Welcome to Bana Yirriji Art Centre

Our stories and connection to country keeps us strong in mind and spirit. We are sharing our art and stories with you so you can learn about our culture, history and way of life. Yalada!


Bana Yirriji Art Centre is located in Wujal Wujal Community, Far North Queensland.  The Centre opened in 2011 and is situated alongside the spectacular Bloomfield River, and is a short walk (1.5kms) from the famous Wujal Wujal Falls.

Banameaning water

Yirriji ­– describes the running waters between Bloomfield River Bridge & Wujal Wujal Falls

Bana Yirriji Art Centre is hosted by Wujal Wujal Aboriginal Shire Council and is a 100% community owned and governed not-for-profit social enterprise.  Artists receive 60% of the artwork sale price; the remainder is reinvested back into the Art Centre to fund arts and cultural projects such as trips to country, creative workshops and kids’ programs. The Centre also trains and employs local community members and is a great source of community pride.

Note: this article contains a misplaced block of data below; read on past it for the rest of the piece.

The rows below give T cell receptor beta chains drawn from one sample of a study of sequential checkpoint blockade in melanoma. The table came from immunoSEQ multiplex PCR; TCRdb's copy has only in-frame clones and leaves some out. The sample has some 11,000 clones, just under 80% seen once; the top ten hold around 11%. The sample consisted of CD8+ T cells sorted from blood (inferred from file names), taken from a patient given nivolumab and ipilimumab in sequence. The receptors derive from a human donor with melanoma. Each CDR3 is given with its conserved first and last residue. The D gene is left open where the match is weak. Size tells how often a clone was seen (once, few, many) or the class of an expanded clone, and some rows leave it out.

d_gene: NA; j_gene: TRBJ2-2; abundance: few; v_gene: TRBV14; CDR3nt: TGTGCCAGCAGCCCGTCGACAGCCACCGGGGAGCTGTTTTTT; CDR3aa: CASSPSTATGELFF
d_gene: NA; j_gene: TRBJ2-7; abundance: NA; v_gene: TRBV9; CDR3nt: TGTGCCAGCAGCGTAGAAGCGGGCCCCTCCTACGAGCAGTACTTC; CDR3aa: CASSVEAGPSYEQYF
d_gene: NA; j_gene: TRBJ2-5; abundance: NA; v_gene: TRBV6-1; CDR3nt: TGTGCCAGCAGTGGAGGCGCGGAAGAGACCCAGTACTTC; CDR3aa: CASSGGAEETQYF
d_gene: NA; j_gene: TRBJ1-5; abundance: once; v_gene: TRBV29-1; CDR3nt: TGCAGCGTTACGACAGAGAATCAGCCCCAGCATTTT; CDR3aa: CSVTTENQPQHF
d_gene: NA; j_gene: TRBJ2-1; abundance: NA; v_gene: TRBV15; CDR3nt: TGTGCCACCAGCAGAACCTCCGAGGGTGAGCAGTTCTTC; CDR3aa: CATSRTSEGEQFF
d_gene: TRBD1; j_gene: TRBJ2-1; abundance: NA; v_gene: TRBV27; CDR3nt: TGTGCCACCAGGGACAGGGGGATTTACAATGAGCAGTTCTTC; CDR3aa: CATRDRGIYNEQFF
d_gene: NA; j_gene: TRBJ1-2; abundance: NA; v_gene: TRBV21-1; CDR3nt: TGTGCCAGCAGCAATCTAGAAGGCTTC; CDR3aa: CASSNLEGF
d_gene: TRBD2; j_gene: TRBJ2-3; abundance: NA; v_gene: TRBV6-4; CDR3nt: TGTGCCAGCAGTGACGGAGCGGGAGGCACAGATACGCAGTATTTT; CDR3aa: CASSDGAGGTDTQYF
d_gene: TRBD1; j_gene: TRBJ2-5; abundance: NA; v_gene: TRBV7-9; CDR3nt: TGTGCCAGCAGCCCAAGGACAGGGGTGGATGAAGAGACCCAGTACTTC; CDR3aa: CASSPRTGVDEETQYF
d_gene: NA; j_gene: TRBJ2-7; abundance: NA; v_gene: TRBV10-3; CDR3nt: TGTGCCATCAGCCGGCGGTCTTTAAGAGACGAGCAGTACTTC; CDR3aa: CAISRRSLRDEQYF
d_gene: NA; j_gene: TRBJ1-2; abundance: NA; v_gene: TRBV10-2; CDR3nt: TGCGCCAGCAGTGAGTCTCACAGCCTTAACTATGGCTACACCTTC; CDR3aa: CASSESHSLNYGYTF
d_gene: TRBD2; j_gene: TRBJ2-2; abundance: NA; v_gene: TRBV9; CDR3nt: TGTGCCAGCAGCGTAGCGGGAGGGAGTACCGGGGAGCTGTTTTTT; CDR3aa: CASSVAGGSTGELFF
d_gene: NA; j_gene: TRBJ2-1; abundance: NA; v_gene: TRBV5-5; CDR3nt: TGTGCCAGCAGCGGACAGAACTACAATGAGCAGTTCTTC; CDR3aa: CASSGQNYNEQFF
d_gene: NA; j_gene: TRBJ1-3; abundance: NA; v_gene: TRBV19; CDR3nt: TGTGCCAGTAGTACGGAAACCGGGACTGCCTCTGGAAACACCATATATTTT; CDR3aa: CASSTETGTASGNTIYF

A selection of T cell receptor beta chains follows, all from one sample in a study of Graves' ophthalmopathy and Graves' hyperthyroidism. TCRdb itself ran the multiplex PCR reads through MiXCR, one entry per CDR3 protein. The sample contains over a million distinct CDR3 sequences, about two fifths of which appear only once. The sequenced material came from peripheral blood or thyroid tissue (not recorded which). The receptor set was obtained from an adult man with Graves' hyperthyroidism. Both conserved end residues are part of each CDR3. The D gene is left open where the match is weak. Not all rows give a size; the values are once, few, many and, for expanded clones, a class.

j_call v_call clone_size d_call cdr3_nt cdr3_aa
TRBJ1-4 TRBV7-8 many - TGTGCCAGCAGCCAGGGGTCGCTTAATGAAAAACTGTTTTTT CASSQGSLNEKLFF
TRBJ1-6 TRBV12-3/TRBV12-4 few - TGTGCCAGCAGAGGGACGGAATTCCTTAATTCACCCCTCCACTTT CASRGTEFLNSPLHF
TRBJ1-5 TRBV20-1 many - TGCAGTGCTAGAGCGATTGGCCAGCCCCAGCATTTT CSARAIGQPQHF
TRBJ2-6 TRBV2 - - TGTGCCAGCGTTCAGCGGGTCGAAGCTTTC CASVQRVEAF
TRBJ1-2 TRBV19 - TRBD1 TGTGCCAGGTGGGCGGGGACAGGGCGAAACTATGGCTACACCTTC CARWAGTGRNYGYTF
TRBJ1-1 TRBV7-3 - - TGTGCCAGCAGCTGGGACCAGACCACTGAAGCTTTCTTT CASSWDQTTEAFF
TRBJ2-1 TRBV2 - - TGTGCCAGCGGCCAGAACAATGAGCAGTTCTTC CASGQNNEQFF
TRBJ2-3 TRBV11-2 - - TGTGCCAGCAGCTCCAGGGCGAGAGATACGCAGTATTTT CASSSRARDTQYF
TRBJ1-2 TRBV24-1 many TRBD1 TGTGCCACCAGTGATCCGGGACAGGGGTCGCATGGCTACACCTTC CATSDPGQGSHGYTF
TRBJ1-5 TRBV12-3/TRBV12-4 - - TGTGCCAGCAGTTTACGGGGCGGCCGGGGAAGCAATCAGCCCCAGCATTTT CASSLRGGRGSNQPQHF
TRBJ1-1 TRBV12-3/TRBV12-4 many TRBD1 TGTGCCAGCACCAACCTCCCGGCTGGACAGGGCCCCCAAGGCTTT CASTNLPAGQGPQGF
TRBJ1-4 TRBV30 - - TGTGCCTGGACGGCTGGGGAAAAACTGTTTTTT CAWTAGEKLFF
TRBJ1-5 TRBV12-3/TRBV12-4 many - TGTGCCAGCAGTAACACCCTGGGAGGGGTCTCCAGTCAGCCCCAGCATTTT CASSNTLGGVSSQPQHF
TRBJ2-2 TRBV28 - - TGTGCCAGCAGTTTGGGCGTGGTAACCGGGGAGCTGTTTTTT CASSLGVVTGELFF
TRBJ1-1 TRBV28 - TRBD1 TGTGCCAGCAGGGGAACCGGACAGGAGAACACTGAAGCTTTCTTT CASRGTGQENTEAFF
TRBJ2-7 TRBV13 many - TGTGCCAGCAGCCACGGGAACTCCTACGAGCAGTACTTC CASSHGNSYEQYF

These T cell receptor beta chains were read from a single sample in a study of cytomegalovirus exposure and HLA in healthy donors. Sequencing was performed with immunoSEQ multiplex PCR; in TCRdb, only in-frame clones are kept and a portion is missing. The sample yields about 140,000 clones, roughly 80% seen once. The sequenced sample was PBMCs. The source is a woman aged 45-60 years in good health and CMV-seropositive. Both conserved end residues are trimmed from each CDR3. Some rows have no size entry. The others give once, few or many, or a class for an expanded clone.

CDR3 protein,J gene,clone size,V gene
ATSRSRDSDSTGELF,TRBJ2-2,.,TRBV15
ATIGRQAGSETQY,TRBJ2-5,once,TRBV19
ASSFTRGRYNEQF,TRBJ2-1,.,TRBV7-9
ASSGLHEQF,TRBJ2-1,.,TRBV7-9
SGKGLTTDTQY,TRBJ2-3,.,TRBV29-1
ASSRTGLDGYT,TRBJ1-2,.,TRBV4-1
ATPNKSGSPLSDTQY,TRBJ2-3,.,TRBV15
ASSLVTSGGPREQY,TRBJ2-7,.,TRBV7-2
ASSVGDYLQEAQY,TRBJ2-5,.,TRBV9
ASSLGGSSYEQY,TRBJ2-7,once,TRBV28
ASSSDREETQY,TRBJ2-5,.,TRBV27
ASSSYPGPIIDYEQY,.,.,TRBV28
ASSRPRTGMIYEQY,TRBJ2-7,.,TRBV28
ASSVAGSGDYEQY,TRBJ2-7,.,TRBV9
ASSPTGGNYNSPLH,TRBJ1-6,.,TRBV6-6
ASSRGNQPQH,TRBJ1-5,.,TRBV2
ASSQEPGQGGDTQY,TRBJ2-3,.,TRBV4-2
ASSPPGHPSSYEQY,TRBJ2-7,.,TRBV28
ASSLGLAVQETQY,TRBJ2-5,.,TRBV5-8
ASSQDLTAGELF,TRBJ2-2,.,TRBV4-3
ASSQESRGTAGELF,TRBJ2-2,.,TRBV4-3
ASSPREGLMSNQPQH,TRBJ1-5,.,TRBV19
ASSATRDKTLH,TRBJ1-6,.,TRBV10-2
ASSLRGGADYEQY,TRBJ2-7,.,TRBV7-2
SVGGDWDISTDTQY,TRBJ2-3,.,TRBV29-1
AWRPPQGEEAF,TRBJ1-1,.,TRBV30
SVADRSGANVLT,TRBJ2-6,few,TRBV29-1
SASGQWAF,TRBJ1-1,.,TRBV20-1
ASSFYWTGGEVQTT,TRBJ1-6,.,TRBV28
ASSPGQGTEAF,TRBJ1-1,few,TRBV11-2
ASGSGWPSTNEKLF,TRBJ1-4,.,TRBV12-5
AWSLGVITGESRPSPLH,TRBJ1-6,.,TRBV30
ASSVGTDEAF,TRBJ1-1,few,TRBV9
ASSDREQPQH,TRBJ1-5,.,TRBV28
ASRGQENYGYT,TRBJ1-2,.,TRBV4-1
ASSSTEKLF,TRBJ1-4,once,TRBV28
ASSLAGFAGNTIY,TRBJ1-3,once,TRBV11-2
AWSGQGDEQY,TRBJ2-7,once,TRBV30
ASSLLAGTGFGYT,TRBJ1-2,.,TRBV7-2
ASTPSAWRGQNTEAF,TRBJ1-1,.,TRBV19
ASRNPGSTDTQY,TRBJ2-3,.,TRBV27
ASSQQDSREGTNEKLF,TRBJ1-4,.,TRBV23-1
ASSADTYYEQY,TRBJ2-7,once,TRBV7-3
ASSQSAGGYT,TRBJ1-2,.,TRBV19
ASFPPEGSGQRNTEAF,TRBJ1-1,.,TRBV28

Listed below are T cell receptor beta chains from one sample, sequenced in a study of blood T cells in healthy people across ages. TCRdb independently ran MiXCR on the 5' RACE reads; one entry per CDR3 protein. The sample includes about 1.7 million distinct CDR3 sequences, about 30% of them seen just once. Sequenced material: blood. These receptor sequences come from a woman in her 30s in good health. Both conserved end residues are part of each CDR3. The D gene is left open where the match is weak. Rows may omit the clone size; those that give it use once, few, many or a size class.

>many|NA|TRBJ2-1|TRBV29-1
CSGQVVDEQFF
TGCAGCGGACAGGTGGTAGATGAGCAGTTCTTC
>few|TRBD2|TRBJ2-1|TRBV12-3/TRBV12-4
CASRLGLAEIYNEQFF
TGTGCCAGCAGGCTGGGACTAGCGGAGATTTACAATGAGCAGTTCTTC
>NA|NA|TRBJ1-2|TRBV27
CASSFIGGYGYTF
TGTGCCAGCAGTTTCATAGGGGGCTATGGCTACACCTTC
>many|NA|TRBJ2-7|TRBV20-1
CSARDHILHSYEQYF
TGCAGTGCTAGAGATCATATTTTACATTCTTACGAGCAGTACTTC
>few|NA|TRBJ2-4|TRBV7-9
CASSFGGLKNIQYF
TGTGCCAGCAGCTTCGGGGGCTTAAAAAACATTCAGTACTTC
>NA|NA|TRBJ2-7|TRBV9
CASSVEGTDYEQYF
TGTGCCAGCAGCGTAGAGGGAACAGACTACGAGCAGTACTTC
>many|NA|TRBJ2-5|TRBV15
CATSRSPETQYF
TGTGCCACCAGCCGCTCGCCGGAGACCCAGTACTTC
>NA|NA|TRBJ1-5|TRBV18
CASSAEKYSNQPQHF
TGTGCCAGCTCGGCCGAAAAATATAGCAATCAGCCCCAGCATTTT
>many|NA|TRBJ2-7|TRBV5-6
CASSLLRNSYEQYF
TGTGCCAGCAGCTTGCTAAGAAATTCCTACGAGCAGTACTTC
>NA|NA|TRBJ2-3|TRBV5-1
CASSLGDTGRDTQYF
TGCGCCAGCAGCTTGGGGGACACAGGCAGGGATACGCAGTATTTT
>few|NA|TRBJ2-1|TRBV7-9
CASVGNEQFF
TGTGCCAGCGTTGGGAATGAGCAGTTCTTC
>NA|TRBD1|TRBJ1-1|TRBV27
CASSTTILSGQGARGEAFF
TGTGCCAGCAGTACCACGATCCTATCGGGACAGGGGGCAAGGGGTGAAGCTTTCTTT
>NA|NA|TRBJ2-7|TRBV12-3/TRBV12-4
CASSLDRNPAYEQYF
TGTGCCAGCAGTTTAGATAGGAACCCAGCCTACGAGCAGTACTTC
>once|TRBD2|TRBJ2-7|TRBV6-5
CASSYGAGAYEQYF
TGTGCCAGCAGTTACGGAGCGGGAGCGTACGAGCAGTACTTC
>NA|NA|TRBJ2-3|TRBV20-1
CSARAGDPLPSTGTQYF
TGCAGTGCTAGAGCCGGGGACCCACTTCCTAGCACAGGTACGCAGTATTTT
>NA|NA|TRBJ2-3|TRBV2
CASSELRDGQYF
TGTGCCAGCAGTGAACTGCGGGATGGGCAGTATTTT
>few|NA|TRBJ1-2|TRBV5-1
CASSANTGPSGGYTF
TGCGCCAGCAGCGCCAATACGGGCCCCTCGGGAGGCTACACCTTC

Bana Yirriji Art Centre represents artists from the Yalanji, Nyungkul and Jalunji clan groups.  

Bama (local people) have had a long history of artistic expression, including ceremonial body painting, weavings made from local plants, rainforest shields and weaponry decorated with clan designs using earth pigments.

Today, artists create stunning contemporary arts and crafts; including paintings, prints, works on paper, textiles, weavings, artefacts and a range of merchandise. Artists draw on their rich cultural, historic, and contemporary stories and profound connection to country as inspiration.

Bana Yirriji Art Centre supplies artists with professional quality art materials and runs a studio space.  All artworks sold come with an artwork certificate and artist biography.

The Bana Yirriji Art Centre gallery is open to visitors. Admission Free

Bana Yirriji Art Centre artists create stunning contemporary artworks that express their deep connection to Country. It is so exciting to see the diversity and vibrancy of their art.

Shona Coyne, Curator – National Museum of Australia